A couple weeks before Christmas, we were getting ready to host a long-anticipated cocktail party at our house. My husband and I were a great team trying to get Christmas lights up, clean the house, and prep food for the occasion. Unfortunately, our toddler’s molars decided to make a ferocious push for the surface and we had to juggle a miserable little girl on top of all of the chores. We felt helpless. We kept giving her homeopathy and snuggles whenever we could, but sometimes she was completely inconsolable. Our usually cheerful munchkin was as fragile as could be and even though I was anticipating a festive event that evening, I could feel myself fraying at the edges. She skipped her nap entirely—something she hadn’t done for months, so she was completely exhausted on top of the pain and there was nothing we could do about it except desperately try to make it to bedtime.
A little before dinner, she really fell apart. We had already tried all sorts of distractions and remedies throughout the day and were running out of ideas. I decided that she had been cooped up in the house for a while, so I was going to bundle her up and take her for a walk outside to look at Christmas lights. The battle that ensued was utterly unprecedented. It took both my husband and I to wrestle her into warm clothes as she kicked and screamed. My patience and heart were breaking.
We finally got her dressed and outside. She kept on crying. I was determined to at least give the walk a try, even if she wouldn’t let me put her down and struggled the whole way. Once around the block, I told myself. We can manage that. At least we will have tried it.
There were precious brief pauses in the tears, but she wailed almost the entire time we were outside. It was probably barely more than five minutes, but in that short time, I lost it. I held my precious little girl and cried right along with her. Thankfully no one else was out at the time, so we could just weep and walk without embarrassment. Through the tears, I finally said aloud the things I had been thinking and holding onto all day. I wish you could calm down long enough to see that there are still happy things in the world even if you’re sore. I wish you would just look at the beautiful lights and appreciate the fresh air. I’m so sorry, my baby. I wish I could take the pain away. I wish I could make you feel better.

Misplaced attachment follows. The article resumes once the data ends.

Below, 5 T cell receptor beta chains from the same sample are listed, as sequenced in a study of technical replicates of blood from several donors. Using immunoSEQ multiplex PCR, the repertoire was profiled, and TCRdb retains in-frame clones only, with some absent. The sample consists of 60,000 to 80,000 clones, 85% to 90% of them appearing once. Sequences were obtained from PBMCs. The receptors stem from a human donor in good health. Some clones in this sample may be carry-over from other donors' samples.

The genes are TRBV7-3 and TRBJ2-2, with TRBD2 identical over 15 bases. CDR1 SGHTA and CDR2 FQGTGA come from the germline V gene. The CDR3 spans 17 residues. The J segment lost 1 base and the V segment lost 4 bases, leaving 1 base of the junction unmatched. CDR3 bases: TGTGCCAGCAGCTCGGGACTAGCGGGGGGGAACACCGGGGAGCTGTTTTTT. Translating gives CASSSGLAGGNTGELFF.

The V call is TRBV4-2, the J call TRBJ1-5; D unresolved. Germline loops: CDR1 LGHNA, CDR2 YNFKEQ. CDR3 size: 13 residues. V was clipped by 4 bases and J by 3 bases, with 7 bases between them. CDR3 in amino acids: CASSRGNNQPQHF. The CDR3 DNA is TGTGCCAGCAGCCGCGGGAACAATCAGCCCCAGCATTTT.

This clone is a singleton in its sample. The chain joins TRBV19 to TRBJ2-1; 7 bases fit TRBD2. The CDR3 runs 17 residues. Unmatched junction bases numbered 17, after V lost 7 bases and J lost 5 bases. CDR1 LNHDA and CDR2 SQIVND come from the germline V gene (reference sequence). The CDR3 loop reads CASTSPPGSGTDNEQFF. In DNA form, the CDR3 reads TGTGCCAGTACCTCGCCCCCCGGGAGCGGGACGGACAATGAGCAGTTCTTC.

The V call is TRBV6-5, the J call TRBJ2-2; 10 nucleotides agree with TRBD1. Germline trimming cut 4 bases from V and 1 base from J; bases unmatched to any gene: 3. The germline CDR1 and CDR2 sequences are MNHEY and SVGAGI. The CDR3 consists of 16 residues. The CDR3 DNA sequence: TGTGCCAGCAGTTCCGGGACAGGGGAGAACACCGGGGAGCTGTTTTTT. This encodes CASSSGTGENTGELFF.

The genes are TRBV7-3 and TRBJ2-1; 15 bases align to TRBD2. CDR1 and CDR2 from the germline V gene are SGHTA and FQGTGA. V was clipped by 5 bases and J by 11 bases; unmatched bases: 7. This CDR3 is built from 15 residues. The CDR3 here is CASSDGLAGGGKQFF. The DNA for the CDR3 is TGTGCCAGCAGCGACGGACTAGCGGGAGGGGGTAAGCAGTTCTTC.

We got back to the house and my poor husband now had both of his girls in tears. He stripped our daughter out of her outdoor clothes and got her in her high chair for dinner while I escaped to the bedroom and sobbed. Even when I realized that food had been just the ticket and that there was finally blessed contented quiet coming from the dining room, I kept on crying. Why was I reacting so strongly? What hurt so much? After some deep breaths, I realized that I was upset at the feeling of powerlessness. I hated not being able to fix my child’s hurt. But it was more than that. I realized that I was feeling humbled and awed by how the Lord must feel about his children when they are suffering.
I was having a full bodied emotional reaction to how much love and patience the Lord shows us when we make choices that hurt us. Of course, our daughter didn’t choose to make her molars come in, but so often she makes decisions that lead to pain or strife. I try to teach her right from wrong, but sometimes I have to pick up the pieces (often literally) when she makes a mistake. And I will be a bystander to her choices, as much as I will try to guide her, for the rest of her life. That alone feels huge to me, but how much more does the Lord do that for us? The scale of His love and the sadness He must feel when we are hurting is unfathomable and, unlike me, He doesn’t break down. He just handles it. The thought was too much for my aching mother’s heart to bear.
There can be tremendous beauty in pain. My toddler is back to her peppy, impish self these days, for which I am immensely grateful. But I am even more grateful for the humility and gratitude the pain taught me. I have such a special and difficult job as a mother. It is a blessing and one that I couldn’t bear without the Lord as my guide.
Oh give thanks to the Lord, for He is good, for His mercy endures forever. Amen.